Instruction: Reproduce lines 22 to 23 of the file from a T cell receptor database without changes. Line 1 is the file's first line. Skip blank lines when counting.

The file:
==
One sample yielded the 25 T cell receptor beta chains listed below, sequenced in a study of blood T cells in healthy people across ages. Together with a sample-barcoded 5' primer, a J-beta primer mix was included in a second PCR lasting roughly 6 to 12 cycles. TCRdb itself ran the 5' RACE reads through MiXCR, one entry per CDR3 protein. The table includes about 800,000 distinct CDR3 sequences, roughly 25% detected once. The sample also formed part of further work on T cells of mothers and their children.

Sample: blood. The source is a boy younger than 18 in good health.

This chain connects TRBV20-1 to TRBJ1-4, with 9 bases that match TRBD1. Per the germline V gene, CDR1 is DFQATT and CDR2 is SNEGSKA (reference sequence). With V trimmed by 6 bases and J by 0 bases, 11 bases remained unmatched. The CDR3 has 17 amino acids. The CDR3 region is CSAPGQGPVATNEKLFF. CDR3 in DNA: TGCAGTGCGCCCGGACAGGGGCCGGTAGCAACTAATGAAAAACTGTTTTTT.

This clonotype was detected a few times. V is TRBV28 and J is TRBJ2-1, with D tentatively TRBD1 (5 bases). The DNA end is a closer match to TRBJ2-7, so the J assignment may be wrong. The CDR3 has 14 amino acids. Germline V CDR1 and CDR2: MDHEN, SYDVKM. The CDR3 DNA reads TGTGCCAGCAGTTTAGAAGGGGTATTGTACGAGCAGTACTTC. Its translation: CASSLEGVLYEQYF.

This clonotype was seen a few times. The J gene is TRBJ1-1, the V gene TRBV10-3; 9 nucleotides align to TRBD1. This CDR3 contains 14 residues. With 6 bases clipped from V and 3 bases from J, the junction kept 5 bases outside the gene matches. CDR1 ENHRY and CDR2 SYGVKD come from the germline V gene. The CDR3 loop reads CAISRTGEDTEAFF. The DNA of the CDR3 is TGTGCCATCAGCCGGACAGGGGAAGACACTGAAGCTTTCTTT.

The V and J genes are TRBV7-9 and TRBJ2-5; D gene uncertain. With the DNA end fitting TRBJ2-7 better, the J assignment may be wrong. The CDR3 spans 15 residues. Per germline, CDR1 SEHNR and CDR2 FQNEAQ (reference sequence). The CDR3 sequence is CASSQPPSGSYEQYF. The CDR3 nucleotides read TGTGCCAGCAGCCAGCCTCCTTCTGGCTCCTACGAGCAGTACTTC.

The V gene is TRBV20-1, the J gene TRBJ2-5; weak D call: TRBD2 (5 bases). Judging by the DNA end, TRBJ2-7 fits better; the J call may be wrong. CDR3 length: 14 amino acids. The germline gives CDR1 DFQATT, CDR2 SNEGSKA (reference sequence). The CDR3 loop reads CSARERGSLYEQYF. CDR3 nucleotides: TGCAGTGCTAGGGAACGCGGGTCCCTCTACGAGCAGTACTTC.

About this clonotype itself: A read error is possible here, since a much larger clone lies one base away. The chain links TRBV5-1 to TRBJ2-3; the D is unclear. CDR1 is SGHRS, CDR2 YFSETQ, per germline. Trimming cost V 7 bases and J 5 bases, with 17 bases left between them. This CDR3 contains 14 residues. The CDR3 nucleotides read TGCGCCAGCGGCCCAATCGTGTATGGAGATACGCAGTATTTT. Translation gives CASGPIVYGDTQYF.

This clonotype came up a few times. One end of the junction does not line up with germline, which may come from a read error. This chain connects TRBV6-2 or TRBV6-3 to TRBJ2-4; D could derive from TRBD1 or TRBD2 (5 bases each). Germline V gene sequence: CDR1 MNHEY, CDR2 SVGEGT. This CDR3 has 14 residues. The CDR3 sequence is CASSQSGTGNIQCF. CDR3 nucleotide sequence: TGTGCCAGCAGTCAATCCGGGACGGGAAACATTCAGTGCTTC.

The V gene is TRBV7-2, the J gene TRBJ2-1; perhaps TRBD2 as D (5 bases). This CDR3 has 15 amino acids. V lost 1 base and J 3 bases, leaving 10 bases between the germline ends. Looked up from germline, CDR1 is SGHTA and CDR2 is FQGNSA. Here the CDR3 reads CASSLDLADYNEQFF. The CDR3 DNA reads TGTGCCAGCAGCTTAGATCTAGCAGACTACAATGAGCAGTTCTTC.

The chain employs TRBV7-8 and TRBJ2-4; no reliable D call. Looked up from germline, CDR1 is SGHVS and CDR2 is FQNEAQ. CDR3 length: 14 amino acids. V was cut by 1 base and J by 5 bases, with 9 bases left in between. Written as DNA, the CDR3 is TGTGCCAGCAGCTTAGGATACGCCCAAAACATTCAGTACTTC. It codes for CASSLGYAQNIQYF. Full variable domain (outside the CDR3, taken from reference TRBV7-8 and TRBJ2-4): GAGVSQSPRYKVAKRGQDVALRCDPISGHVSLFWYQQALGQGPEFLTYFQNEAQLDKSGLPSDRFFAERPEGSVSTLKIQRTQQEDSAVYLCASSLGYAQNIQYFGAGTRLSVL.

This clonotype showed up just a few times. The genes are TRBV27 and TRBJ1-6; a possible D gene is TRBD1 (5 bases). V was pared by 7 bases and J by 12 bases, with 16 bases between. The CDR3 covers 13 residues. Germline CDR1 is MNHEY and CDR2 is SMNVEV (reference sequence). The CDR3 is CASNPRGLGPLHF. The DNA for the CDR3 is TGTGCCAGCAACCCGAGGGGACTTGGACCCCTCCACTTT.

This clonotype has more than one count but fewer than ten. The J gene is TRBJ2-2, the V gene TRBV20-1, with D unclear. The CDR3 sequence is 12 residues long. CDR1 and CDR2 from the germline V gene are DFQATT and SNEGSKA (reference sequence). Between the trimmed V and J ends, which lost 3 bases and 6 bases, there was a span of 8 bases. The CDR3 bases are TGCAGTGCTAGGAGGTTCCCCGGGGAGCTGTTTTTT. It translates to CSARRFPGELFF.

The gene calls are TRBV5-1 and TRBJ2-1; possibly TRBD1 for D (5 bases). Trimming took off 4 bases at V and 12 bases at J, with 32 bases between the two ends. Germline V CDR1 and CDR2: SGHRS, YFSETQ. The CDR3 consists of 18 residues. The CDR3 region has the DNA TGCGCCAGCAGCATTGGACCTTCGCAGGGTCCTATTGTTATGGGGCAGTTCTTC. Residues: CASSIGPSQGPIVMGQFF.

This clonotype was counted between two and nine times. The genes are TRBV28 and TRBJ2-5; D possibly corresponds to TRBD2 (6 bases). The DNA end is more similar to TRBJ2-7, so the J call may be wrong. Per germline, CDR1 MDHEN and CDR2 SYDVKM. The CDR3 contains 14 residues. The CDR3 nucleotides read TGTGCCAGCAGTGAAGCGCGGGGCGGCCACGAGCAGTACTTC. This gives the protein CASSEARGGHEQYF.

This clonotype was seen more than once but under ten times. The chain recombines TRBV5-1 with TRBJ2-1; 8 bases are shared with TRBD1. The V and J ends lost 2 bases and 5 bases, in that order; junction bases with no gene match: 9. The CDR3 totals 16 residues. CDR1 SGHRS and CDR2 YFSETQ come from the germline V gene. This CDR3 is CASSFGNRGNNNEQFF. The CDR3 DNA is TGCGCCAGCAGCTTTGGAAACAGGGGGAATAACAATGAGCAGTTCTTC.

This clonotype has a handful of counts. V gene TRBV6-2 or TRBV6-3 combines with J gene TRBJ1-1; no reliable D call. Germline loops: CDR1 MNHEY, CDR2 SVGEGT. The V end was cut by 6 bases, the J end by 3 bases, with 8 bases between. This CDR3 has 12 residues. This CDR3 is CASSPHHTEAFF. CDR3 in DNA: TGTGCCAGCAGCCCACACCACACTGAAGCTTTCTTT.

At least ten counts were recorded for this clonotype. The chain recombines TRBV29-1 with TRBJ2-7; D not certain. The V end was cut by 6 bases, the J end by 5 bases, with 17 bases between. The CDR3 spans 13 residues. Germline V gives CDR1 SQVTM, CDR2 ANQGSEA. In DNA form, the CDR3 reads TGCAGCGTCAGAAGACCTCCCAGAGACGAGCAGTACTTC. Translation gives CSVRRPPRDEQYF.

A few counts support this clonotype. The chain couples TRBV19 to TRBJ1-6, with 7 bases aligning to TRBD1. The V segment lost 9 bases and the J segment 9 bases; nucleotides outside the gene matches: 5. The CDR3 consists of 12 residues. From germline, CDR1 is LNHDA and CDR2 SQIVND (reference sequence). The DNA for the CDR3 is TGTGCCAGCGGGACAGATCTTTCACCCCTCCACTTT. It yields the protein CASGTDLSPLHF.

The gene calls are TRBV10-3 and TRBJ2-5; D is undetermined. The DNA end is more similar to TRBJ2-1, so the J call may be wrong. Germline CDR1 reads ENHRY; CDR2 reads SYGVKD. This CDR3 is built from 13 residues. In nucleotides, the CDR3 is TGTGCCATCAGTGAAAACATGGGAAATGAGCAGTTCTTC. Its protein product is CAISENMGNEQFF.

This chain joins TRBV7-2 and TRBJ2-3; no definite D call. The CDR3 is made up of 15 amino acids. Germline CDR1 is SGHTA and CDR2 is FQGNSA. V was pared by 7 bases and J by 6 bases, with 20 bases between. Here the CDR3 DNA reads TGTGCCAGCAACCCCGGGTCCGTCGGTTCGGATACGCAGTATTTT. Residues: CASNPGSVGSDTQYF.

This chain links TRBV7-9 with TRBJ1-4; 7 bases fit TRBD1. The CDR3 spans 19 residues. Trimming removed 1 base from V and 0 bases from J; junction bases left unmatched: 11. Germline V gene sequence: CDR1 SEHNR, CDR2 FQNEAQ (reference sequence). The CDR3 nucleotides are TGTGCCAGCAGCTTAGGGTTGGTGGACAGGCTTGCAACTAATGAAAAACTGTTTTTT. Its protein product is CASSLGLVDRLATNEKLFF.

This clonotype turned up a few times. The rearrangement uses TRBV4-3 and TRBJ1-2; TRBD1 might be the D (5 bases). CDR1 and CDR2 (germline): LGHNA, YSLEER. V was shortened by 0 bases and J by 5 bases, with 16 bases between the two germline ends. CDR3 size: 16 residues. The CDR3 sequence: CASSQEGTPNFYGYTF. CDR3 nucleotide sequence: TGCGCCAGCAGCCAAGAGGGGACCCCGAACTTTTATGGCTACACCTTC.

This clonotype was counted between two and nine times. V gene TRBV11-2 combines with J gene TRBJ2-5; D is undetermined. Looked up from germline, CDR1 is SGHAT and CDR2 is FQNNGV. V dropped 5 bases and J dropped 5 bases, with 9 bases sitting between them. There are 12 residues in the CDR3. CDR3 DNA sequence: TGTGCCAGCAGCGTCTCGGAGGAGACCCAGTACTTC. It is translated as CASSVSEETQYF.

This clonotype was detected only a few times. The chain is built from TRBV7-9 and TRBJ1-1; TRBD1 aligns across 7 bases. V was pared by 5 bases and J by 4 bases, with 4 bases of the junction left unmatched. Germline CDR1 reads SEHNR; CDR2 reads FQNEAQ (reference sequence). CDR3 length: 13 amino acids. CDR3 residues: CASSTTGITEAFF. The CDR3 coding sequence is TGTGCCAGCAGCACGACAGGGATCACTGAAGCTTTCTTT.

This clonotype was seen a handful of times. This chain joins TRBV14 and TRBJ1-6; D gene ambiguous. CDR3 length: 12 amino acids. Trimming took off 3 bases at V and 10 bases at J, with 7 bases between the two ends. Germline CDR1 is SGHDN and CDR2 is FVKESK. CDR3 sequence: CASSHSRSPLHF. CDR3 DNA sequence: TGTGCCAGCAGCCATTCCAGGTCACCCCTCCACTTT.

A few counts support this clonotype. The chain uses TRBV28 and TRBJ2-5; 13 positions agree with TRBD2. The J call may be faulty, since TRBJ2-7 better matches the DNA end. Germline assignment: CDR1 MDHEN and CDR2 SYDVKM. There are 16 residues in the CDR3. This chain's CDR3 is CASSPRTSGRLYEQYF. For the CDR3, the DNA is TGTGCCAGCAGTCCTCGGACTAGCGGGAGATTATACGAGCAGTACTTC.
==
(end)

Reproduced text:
This chain links TRBV7-9 with TRBJ1-4; 7 bases fit TRBD1. The CDR3 spans 19 residues. Trimming removed 1 base from V and 0 bases from J; junction bases left unmatched: 11. Germline V gene sequence: CDR1 SEHNR, CDR2 FQNEAQ (reference sequence). The CDR3 nucleotides are TGTGCCAGCAGCTTAGGGTTGGTGGACAGGCTTGCAACTAATGAAAAACTGTTTTTT. Its protein product is CASSLGLVDRLATNEKLFF.

This clonotype turned up a few times. The rearrangement uses TRBV4-3 and TRBJ1-2; TRBD1 might be the D (5 bases). CDR1 and CDR2 (germline): LGHNA, YSLEER. V was shortened by 0 bases and J by 5 bases, with 16 bases between the two germline ends. CDR3 size: 16 residues. The CDR3 sequence: CASSQEGTPNFYGYTF. CDR3 nucleotide sequence: TGCGCCAGCAGCCAAGAGGGGACCCCGAACTTTTATGGCTACACCTTC.